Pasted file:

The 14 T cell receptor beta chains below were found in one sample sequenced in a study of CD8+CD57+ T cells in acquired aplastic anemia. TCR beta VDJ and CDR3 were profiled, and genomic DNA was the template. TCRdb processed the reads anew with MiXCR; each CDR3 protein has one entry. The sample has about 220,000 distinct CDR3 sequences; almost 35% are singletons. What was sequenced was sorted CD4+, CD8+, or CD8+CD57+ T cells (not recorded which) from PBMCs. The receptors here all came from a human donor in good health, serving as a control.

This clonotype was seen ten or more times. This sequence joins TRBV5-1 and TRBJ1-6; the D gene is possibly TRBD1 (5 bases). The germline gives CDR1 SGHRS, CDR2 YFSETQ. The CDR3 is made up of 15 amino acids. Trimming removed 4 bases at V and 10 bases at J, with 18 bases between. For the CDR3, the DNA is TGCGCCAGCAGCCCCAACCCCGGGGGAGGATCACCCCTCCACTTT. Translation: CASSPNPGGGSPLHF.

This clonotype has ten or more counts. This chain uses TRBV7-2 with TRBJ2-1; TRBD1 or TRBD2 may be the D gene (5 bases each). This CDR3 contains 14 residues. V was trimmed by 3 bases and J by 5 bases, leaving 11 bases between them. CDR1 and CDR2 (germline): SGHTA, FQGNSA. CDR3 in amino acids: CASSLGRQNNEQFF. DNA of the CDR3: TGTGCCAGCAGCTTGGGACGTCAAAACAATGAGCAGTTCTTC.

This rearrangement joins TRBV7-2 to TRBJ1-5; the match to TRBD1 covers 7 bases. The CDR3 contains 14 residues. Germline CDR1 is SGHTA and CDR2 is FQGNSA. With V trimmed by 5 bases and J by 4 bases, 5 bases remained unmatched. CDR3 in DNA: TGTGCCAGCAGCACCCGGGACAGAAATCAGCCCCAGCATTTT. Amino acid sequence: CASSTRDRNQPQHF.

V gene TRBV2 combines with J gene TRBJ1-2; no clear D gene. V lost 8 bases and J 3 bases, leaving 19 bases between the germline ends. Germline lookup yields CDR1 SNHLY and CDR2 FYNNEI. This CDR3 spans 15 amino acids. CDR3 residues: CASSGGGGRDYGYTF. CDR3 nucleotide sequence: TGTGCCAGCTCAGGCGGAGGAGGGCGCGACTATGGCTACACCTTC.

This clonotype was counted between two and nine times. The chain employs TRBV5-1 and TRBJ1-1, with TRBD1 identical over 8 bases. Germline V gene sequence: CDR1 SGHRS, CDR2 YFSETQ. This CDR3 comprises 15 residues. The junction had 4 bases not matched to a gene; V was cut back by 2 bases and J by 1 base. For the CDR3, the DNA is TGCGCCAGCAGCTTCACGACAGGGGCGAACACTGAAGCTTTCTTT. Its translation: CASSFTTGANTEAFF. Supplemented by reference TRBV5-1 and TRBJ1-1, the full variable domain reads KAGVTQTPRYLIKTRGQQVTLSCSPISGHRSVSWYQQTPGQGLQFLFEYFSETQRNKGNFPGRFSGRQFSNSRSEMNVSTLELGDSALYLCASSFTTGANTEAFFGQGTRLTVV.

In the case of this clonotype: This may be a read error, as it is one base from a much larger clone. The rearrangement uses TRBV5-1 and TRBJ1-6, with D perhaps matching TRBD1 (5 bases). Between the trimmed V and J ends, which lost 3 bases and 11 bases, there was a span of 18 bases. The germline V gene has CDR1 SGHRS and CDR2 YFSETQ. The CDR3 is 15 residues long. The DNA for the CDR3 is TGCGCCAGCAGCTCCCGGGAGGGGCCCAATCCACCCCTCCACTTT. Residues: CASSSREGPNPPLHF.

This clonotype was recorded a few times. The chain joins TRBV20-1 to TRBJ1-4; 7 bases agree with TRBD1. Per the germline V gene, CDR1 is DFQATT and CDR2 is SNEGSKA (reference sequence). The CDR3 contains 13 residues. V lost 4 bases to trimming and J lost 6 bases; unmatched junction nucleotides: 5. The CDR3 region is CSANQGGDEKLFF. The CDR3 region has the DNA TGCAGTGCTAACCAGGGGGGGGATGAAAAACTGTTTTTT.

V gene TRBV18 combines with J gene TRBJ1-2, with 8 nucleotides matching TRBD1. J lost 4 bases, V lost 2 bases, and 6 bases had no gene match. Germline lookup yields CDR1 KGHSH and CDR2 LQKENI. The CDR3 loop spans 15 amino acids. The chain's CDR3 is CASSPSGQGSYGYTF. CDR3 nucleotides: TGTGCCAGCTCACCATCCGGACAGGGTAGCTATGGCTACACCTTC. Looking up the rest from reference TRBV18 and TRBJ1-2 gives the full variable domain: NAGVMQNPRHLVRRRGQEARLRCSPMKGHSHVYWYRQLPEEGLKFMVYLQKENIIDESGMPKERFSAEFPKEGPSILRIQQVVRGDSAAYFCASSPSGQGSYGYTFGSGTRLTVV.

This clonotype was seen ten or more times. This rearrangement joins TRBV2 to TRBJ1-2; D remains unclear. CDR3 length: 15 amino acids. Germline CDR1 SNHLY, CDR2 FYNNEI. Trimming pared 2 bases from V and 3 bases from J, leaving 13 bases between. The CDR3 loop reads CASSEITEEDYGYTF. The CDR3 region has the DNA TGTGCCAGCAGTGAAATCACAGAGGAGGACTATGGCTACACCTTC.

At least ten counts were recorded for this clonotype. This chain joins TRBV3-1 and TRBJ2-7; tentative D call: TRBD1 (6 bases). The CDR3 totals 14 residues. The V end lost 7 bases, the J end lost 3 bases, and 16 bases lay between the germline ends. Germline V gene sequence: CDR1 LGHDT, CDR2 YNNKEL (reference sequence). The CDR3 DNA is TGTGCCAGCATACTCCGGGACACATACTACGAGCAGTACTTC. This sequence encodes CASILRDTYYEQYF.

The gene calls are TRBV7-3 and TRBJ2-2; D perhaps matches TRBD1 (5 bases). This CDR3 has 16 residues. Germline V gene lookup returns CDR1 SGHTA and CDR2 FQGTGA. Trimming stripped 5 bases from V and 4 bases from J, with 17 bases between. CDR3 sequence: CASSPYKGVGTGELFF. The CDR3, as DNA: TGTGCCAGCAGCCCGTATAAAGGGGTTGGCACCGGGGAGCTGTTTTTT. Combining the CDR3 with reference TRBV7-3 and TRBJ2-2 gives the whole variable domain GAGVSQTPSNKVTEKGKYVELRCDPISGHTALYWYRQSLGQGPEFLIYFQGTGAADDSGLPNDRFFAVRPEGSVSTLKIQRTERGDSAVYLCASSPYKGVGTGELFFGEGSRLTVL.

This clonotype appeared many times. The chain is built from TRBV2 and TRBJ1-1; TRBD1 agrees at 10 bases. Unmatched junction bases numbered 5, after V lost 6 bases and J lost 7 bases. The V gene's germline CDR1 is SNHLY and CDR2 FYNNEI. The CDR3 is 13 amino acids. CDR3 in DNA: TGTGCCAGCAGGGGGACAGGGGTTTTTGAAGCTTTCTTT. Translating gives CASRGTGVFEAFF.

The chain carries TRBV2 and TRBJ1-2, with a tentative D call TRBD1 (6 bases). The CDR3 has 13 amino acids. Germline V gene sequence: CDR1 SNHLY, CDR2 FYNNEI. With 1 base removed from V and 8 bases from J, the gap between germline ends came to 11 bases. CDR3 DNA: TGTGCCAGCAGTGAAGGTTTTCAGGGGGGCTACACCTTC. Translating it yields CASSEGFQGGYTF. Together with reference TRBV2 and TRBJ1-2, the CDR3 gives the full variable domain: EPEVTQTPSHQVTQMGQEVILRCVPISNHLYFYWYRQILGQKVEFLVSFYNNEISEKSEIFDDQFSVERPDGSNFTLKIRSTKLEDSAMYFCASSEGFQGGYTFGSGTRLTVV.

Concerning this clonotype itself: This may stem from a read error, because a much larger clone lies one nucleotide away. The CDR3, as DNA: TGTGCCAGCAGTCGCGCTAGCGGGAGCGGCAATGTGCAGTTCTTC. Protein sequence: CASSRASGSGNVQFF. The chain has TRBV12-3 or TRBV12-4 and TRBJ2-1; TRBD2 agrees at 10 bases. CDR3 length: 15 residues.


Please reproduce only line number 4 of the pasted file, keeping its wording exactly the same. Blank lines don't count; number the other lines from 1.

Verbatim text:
This rearrangement joins TRBV7-2 to TRBJ1-5; the match to TRBD1 covers 7 bases. The CDR3 contains 14 residues. Germline CDR1 is SGHTA and CDR2 is FQGNSA. With V trimmed by 5 bases and J by 4 bases, 5 bases remained unmatched. CDR3 in DNA: TGTGCCAGCAGCACCCGGGACAGAAATCAGCCCCAGCATTTT. Amino acid sequence: CASSTRDRNQPQHF.